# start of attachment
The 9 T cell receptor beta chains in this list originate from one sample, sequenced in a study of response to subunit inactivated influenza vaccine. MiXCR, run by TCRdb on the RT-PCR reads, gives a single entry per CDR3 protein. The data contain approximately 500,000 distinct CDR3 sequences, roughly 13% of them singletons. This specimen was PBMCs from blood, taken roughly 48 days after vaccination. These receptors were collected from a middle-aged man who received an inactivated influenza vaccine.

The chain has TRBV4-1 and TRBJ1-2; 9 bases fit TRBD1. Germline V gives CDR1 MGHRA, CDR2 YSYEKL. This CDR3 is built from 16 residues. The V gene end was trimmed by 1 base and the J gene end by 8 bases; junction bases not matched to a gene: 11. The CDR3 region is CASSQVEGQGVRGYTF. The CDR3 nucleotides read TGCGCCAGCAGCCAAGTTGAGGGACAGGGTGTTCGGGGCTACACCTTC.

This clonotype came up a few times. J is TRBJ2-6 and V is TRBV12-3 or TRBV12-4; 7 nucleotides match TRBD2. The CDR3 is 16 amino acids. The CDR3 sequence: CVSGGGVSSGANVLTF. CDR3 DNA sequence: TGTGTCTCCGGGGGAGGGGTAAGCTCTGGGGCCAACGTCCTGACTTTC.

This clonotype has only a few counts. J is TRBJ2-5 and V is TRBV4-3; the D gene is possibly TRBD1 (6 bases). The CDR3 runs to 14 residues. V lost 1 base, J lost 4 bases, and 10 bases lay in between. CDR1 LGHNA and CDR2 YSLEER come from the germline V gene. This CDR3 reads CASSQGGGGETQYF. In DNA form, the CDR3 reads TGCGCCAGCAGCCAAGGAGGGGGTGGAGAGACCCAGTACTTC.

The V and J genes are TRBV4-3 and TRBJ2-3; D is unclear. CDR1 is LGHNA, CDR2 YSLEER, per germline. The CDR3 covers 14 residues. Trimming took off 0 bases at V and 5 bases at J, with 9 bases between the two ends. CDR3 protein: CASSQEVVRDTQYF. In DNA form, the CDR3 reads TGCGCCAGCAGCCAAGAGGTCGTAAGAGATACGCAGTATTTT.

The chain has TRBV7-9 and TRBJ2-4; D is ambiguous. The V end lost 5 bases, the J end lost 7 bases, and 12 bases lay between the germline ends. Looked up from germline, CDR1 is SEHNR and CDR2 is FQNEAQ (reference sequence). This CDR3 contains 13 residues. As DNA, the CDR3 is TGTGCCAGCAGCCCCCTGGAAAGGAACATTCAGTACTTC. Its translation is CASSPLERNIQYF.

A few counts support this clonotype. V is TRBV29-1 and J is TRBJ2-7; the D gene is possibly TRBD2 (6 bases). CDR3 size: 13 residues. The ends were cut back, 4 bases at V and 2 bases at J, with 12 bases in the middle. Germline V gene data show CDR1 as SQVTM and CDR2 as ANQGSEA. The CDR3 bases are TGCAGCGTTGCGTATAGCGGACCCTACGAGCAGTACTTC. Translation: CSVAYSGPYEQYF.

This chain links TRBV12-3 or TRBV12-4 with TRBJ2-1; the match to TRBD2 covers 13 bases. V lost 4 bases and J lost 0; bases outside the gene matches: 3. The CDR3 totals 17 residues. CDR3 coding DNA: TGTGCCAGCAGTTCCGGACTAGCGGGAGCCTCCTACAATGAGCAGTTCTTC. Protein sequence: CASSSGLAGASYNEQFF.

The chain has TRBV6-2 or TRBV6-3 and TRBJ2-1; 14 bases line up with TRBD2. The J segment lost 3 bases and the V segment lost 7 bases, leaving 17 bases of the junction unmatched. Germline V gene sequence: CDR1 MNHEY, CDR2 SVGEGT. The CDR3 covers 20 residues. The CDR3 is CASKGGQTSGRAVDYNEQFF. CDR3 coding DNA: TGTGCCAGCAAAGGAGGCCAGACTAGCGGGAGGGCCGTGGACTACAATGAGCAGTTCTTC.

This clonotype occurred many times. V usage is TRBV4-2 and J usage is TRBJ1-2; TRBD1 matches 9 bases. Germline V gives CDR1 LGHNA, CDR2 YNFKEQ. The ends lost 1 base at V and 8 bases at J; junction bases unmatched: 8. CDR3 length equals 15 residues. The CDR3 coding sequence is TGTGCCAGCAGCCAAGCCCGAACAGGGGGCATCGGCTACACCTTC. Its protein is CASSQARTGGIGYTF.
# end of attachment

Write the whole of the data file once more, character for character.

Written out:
The 9 T cell receptor beta chains in this list originate from one sample, sequenced in a study of response to subunit inactivated influenza vaccine. MiXCR, run by TCRdb on the RT-PCR reads, gives a single entry per CDR3 protein. The data contain approximately 500,000 distinct CDR3 sequences, roughly 13% of them singletons. This specimen was PBMCs from blood, taken roughly 48 days after vaccination. These receptors were collected from a middle-aged man who received an inactivated influenza vaccine.

The chain has TRBV4-1 and TRBJ1-2; 9 bases fit TRBD1. Germline V gives CDR1 MGHRA, CDR2 YSYEKL. This CDR3 is built from 16 residues. The V gene end was trimmed by 1 base and the J gene end by 8 bases; junction bases not matched to a gene: 11. The CDR3 region is CASSQVEGQGVRGYTF. The CDR3 nucleotides read TGCGCCAGCAGCCAAGTTGAGGGACAGGGTGTTCGGGGCTACACCTTC.

This clonotype came up a few times. J is TRBJ2-6 and V is TRBV12-3 or TRBV12-4; 7 nucleotides match TRBD2. The CDR3 is 16 amino acids. The CDR3 sequence: CVSGGGVSSGANVLTF. CDR3 DNA sequence: TGTGTCTCCGGGGGAGGGGTAAGCTCTGGGGCCAACGTCCTGACTTTC.

This clonotype has only a few counts. J is TRBJ2-5 and V is TRBV4-3; the D gene is possibly TRBD1 (6 bases). The CDR3 runs to 14 residues. V lost 1 base, J lost 4 bases, and 10 bases lay in between. CDR1 LGHNA and CDR2 YSLEER come from the germline V gene. This CDR3 reads CASSQGGGGETQYF. In DNA form, the CDR3 reads TGCGCCAGCAGCCAAGGAGGGGGTGGAGAGACCCAGTACTTC.

The V and J genes are TRBV4-3 and TRBJ2-3; D is unclear. CDR1 is LGHNA, CDR2 YSLEER, per germline. The CDR3 covers 14 residues. Trimming took off 0 bases at V and 5 bases at J, with 9 bases between the two ends. CDR3 protein: CASSQEVVRDTQYF. In DNA form, the CDR3 reads TGCGCCAGCAGCCAAGAGGTCGTAAGAGATACGCAGTATTTT.

The chain has TRBV7-9 and TRBJ2-4; D is ambiguous. The V end lost 5 bases, the J end lost 7 bases, and 12 bases lay between the germline ends. Looked up from germline, CDR1 is SEHNR and CDR2 is FQNEAQ (reference sequence). This CDR3 contains 13 residues. As DNA, the CDR3 is TGTGCCAGCAGCCCCCTGGAAAGGAACATTCAGTACTTC. Its translation is CASSPLERNIQYF.

A few counts support this clonotype. V is TRBV29-1 and J is TRBJ2-7; the D gene is possibly TRBD2 (6 bases). CDR3 size: 13 residues. The ends were cut back, 4 bases at V and 2 bases at J, with 12 bases in the middle. Germline V gene data show CDR1 as SQVTM and CDR2 as ANQGSEA. The CDR3 bases are TGCAGCGTTGCGTATAGCGGACCCTACGAGCAGTACTTC. Translation: CSVAYSGPYEQYF.

This chain links TRBV12-3 or TRBV12-4 with TRBJ2-1; the match to TRBD2 covers 13 bases. V lost 4 bases and J lost 0; bases outside the gene matches: 3. The CDR3 totals 17 residues. CDR3 coding DNA: TGTGCCAGCAGTTCCGGACTAGCGGGAGCCTCCTACAATGAGCAGTTCTTC. Protein sequence: CASSSGLAGASYNEQFF.

The chain has TRBV6-2 or TRBV6-3 and TRBJ2-1; 14 bases line up with TRBD2. The J segment lost 3 bases and the V segment lost 7 bases, leaving 17 bases of the junction unmatched. Germline V gene sequence: CDR1 MNHEY, CDR2 SVGEGT. The CDR3 covers 20 residues. The CDR3 is CASKGGQTSGRAVDYNEQFF. CDR3 coding DNA: TGTGCCAGCAAAGGAGGCCAGACTAGCGGGAGGGCCGTGGACTACAATGAGCAGTTCTTC.

This clonotype occurred many times. V usage is TRBV4-2 and J usage is TRBJ1-2; TRBD1 matches 9 bases. Germline V gives CDR1 LGHNA, CDR2 YNFKEQ. The ends lost 1 base at V and 8 bases at J; junction bases unmatched: 8. CDR3 length equals 15 residues. The CDR3 coding sequence is TGTGCCAGCAGCCAAGCCCGAACAGGGGGCATCGGCTACACCTTC. Its protein is CASSQARTGGIGYTF.